How to Protect Your IP

19th June 2017

Guest Writer – Daniel Smith

Intellectual Property (IP) is a term used to describe various exclusive proprietary rights to creations of  the mind. IP includes copyright, trade marks, patents, trade secrets, and know-how.

In most cases, to protect your IP, you need to register it. Different IP rights vary in the protection that is granted.  An IP owner can take steps to enforce their rights against people who are violating them.

Protecting IP
Intellectual Property (IP) is a vital asset that adds value through brand identity and consumer recognition. By developing an IP strategy, you can integrate IP protection into your business strategy and integrate IP with your business’ competitive strengths. With an IP strategy, you not only protect valuable assets but also safeguard your business’ products.

Copyright protects the creative expression of ideas in writing, music, visual images, moving images, and computer programs.  It can also protect other things, like databases and broadcasts.  It provides the exclusive rights to use, copy, license, perform, and modify the protected creative work.  A copyright notice states who created the work and when.

A trademark is a sign used to distinguish one trader’s goods and services from those of other traders.  A trademark can be a letter, number, word, business name, phrase, sound, smell, shape, logo, picture and aspect of packaging.  A registered trademark is legally enforceable. It provides you with exclusive rights to commercially use, license, or sell your trademark, in connection with the goods and services for which it is registered.  An unregistered trademark has some protection from laws on misleading and deceptive conduct, and passing off.

A patent is an exclusive government granted licence to make, use, or sell any device, substance, method or process which is new, inventive, and useful.  It is a good idea to protect your business as other companies can’t make, use or sell the same device, substance or method.

Confidential Information
‘Confidential information’ may include technical information, inventions, patents, trade secrets, proprietary ideas, potential new products and services, research and development information, financial information, and customer data.

Key Considerations
It is vital to record your idea in detail. You can protect your intellectual property by taking measures to discourage misuse.  By recording your idea in detail by having detailed drawings, descriptions, plans and records, you can prove your ownership over your intellectual property if any disputes arise.

Keep track of your IP in a register, along with who has access to it and under what conditions.  This will help you to manage your IP rights and enforce them if you need to.

IP Australia handles all IP registrations in Australia.  The Institute of Patent and Trademark Attorneys of Australia has a list of patent and trade mark attorneys that can assist in registering your trade mark.

Securing IP protection can be costly and time-consuming.  Engaging an IP attorney or lawyer to prepare and submit your application ensures you cover all the application requirements.

Protection of Intellectual Property
In most cases, the first step in IP protection strategy is registering your IP.  You can register your patents, trade marks, designs and plant breeders rights with IP Australia.  Note that registration with IP Australia provides coverage only in Australia.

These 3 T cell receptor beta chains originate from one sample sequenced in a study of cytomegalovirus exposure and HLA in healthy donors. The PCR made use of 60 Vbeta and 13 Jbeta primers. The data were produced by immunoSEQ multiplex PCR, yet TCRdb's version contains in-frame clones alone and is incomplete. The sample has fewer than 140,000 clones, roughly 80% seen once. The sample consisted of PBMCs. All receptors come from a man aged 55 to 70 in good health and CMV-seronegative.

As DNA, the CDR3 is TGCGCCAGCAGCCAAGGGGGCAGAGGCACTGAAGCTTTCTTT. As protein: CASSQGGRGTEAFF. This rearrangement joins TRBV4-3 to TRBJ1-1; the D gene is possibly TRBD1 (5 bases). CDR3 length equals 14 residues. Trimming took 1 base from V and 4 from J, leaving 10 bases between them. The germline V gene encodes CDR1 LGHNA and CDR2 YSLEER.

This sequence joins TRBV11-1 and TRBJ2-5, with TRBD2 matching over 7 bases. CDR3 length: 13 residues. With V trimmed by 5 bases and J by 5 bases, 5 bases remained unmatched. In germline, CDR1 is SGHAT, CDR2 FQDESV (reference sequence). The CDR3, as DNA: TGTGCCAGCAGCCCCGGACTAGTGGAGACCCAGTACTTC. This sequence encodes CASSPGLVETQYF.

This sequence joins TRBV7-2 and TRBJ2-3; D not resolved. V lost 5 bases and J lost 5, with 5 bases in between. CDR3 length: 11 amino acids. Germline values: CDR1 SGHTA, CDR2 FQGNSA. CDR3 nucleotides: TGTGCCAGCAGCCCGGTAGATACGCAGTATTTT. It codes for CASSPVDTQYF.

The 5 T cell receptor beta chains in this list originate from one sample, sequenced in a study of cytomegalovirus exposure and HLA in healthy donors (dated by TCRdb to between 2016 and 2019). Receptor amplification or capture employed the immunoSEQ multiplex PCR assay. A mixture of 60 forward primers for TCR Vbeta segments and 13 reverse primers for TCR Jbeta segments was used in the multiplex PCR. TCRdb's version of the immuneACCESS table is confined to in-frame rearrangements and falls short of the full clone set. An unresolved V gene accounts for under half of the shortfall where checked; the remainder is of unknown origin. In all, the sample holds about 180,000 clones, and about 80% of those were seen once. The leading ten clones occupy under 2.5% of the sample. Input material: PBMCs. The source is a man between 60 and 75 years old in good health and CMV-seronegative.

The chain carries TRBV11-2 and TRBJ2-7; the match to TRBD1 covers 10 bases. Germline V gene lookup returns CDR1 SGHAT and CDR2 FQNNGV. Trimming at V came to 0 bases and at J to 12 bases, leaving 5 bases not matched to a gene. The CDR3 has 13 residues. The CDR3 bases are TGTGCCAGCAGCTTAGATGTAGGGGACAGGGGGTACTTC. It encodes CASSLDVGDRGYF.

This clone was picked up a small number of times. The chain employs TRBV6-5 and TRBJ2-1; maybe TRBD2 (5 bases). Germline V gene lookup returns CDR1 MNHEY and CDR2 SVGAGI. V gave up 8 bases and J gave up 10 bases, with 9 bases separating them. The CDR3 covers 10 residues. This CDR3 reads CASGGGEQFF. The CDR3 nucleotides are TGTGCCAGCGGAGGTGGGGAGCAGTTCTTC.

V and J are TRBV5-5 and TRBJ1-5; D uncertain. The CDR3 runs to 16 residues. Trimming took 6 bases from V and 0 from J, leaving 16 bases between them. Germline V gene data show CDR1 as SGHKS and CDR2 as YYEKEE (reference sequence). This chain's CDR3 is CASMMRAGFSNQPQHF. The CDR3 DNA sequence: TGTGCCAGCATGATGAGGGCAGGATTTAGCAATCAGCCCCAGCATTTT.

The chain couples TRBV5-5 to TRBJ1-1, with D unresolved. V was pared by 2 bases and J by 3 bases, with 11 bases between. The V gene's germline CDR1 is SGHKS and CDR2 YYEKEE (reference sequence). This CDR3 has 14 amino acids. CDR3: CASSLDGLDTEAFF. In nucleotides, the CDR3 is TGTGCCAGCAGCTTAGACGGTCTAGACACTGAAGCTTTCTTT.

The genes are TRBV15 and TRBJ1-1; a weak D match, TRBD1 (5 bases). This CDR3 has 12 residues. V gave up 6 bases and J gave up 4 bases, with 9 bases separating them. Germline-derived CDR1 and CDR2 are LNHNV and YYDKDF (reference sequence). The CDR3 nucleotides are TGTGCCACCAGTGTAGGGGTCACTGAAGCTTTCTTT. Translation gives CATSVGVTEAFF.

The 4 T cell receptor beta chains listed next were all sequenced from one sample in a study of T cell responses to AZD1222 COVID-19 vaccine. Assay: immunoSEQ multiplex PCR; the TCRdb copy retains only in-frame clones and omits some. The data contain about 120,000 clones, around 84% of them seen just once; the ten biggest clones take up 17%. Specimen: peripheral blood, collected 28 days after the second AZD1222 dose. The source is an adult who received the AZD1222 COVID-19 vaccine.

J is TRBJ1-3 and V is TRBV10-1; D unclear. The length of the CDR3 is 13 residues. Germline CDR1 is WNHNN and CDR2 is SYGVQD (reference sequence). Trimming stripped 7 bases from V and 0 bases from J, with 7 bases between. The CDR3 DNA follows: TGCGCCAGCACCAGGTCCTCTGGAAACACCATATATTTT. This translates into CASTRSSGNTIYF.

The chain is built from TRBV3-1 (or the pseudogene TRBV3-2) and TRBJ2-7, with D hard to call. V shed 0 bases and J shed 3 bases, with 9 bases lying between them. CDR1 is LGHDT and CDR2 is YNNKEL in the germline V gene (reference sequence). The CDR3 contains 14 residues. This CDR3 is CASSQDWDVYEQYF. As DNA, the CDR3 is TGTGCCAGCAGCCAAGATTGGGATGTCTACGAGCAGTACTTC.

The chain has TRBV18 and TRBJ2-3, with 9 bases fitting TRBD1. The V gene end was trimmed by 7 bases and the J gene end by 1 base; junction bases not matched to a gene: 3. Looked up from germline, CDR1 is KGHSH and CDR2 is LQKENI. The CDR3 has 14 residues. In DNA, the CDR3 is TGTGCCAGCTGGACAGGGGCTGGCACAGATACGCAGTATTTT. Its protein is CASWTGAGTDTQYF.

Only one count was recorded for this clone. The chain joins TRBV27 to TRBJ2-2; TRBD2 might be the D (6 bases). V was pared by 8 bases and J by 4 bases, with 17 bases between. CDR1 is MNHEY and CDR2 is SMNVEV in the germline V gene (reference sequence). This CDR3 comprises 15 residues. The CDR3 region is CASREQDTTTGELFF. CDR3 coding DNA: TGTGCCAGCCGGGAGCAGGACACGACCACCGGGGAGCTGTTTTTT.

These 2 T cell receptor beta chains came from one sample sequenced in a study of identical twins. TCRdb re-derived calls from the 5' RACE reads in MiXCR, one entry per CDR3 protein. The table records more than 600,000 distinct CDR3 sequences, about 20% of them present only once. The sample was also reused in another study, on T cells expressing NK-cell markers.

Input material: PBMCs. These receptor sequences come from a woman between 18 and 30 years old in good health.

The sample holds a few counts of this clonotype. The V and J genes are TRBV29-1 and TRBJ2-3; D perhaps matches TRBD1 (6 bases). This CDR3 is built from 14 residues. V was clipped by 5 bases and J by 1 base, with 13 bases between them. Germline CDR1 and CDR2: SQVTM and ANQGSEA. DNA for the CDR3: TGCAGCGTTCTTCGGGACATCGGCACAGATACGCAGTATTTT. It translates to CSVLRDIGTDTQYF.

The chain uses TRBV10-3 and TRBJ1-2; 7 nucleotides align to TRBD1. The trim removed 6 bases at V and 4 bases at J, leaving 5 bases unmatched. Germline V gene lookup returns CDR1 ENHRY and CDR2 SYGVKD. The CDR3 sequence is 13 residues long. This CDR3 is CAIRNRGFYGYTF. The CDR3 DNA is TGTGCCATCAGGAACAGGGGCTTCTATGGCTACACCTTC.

Employees and Contractors
Employees and contractors will likely contribute to the creation of your business’ IP. It is crucial to clarify IP ownership and to protect IP in your contractors and employees agreements.  The key clauses you should include are:

Assignment: all IP created for the business is assigned to the business;

Non-compete: that employees and contractors cannot use your IP—including to set up their own business or to assist someone else in business.  This is to deter employees and contractors from leaving and becoming competitors; and

Confidentiality: including that IP and trade secrets are confidential and protected.

Website Terms of Use are an important shield against competitors looking to copy IP from your website and social media.  These should include:

IP rights; Rules for republishing your content; Prohibited conduct; Disclaimers, e.g. website content is not advice; and Limiting your liability.

Frequently Asked Questions about Protecting IP

Q: What is an IP licence agreement?
A: A licence agreement is an agreement between an IP owner and another party, granting permission to the other party to use the IP for a set period of time and on certain conditions. Having this agreement will help avoid disputes over the IP rights of both parties.

Q: What is an IP assignment agreement?
A: An IP assignment agreement is a transfer of ownership of the IP from one party to another.

Q: Can I commence legal action if someone steals my intellectual property?
A: Yes. You can take legal action for IP infringement if you are the registered owner of the IP. We have a team of intellectual property lawyers who can assist you with advice on how best to enforce your rights.

How can LegalVision help me?

LegalVision assists businesses and individuals with tailored online legal advice for a fixed-fee, including the protection of intellectual property.  Call LegalVision today on 1300 544 755.

Author Bio: As LegalVision’s specialist trademark lawyer, Daniel can help you with your trademark registration process and provide advice on how best to protect your brand. In addition to his trademark experience, he’s an experienced litigator and brings in extensive IT know-how as well. Daniel uses both his in-depth technical knowledge and legal experience to understand his clients’ business needs and help them achieve the best possible outcome.

This article featured in the April Edition of Paeds Biz.

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